James Edmond and Joell Palmer, like more than a thousand other motorists, were stopped in 1998 at roadblocks in Indianapolis designed to catch drug offenders.
Although the two were not arrested, 104 were — 55 for drug offenses and 49 for other problems. Edmond and Palmer filed a class-action lawsuit against the city, claiming the roadblocks violated the Constitution’s protection against unreasonable search and seizure.
Today, their case arrived at the Supreme Court, the first of several coming this term on the scope of the Fourth Amendment. In the past, the court has upheld roadblocks to check for illegal aliens or drunken drivers, but this case asks whether stops can be used to check for illegal drugs.
The facts of the case are likely familiar to many communities: Starting in August 1998, Indianapolis police announced they were planning a series of roadblocks, but did not disclose their locations.
Dog Signal = Probable Cause?
By November 1998, 1,161 cars were stopped at six roadblocks throughout the city. During the stops, one police officer would ask the motorist for license and registration information while another would peer through the windows, leading a drug-sniffing dog around the vehicle.
A signal from the dog was sufficient probable cause to conduct a search of the vehicle without a warrant.
Edmond and Palmer argue the roadblocks are unconstitutional because looking for illegal drugs is their sole purpose. Indeed, the court has historically ruled that suspicion must be present to justify a search or seizure designed for the primary purpose of criminal investigation.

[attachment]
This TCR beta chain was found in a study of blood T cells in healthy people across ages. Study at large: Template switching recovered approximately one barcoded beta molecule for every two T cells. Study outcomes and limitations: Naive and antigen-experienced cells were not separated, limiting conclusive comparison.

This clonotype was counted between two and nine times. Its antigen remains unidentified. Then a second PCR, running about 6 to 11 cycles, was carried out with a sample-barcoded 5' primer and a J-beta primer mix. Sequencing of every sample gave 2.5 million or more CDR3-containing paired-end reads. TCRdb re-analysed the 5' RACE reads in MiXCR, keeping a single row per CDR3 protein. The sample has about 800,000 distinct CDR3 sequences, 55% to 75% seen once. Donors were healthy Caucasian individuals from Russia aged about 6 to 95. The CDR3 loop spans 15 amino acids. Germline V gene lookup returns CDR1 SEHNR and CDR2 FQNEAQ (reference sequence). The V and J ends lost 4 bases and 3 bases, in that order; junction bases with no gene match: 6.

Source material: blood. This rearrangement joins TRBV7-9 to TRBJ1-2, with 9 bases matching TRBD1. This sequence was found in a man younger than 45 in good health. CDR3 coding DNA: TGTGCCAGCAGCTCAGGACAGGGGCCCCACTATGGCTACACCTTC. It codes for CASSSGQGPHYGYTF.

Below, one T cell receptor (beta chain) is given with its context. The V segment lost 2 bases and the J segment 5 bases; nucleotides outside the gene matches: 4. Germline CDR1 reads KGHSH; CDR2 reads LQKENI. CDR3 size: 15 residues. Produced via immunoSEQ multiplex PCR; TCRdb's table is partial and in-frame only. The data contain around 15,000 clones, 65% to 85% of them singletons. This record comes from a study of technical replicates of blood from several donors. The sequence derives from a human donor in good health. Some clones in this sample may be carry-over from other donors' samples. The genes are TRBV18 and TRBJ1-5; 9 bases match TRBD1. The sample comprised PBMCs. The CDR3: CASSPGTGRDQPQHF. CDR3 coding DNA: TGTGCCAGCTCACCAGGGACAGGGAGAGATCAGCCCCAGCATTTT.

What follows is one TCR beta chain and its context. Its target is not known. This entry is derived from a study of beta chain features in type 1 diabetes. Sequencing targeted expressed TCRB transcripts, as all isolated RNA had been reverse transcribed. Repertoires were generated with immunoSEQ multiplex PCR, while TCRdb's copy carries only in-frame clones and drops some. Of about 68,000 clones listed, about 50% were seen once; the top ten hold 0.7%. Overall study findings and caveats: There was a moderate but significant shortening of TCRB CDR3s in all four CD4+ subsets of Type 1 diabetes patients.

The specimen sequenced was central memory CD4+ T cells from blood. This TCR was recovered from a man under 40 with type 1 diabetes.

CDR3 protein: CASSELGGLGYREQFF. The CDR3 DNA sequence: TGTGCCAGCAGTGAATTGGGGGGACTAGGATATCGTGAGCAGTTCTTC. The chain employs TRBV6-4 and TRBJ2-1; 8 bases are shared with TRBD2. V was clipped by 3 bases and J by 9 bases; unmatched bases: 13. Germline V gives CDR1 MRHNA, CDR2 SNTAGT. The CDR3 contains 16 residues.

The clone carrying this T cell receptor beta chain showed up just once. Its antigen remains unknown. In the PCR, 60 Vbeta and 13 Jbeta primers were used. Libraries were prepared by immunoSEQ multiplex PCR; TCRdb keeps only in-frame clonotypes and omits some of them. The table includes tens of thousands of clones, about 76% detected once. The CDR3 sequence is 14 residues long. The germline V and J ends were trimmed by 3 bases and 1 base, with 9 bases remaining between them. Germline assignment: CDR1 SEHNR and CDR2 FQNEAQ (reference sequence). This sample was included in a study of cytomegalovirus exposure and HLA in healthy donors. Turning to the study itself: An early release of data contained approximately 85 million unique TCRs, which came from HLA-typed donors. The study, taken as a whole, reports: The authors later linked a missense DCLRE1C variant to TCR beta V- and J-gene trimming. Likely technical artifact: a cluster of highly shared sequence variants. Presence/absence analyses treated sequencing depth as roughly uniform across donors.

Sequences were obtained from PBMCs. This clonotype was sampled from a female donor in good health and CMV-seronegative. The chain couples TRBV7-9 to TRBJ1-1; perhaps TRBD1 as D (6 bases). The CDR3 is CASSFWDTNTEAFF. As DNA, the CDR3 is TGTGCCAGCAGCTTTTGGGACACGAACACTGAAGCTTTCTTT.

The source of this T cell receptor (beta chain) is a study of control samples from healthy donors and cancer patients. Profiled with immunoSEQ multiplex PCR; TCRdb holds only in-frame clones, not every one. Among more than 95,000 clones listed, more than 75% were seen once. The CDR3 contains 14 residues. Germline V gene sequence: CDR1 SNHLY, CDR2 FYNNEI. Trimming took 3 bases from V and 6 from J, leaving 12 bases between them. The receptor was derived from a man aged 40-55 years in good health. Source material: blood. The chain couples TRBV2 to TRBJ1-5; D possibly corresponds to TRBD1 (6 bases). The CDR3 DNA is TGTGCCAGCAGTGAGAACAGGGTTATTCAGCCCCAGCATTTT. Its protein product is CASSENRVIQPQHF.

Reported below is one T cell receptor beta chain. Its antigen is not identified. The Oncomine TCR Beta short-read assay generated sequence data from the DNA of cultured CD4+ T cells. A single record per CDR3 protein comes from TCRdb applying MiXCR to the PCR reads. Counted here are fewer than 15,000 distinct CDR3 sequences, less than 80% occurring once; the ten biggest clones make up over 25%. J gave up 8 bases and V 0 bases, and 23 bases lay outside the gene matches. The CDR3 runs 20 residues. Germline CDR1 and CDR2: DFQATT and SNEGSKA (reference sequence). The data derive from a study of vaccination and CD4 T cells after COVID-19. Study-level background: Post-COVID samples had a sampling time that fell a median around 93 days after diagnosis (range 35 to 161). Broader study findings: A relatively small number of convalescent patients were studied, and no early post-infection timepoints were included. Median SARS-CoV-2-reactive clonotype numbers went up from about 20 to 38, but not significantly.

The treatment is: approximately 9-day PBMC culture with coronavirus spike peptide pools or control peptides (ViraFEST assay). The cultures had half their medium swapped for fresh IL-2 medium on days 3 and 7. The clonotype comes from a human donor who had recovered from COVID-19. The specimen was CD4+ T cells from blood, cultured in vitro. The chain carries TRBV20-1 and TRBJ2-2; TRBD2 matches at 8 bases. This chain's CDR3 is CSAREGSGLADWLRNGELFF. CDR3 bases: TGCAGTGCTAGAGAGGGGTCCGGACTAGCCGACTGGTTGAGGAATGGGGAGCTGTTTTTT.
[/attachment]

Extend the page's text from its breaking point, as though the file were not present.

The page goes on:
A lower court judge upheld the Indianapolis roadblock program, but a panel of the 7th Circuit Court of Appeals later reversed the decision by a 2-1 vote.
The majority cited the police department’s motive for setting up the program.
“Indianapolis does not claim to be concerned with protecting highway safety against drivers high on drugs,” wrote appellate court judge Richard Posner. “Its program of drug roadblocks belongs to the genre of general programs of surveillance which invade privacy wholesale in order to discover evidence of crime.”
Sobriety Checkpoints Upheld
Since 1967, however, the court has upheld a number of searches and seizures despite the absence of probable cause or reasonable suspicion.
Sobriety checkpoints, for example, have been upheld on the grounds that instead of catching criminals, they have public safety as their goal. The government’s interest in protecting the public from impaired drivers outweighs privacy concerns, the court has ruled.
“The risk here is if we break down this barrier … we will be faced with ever-increasing incursions that will be balanced away,” by the argument that the benefit to the public good outweighs individual privacy concerns, Kenneth Falk, a lawyer for the Indiana chapter of the American Civil Liberties Union, told the justices today.
A. Scott Chinn, the lawyer for the city, argued today that stopping cars is efficient, because people can carry large amounts of drugs by car.
Justice Antonin Scalia questioned his logic.
“I know of very few burglars who go on foot,” he observed, adding later, “everybody almost usually does everything by car. I don’t see anything special about this.”
The tension in Indianapolis vs. Edmond, to be decided by spring, is between competing views of the Fourth Amendment, explains Ronald Allen, law professor at Northwestern University.
“One way of viewing it is protecting privacy through requiring government to have certain levels of suspicion or knowledge before you can proceed,” he said. Another thread going through search and seizure cases, he said, is preventing random, or arbitrary, searches.
“The issue is can you stop everybody and have a dog sniff?” Allen says. “If your concern is a lack of arbitrariness, the dog will sniff everyone, if it’s privacy, that’s different.”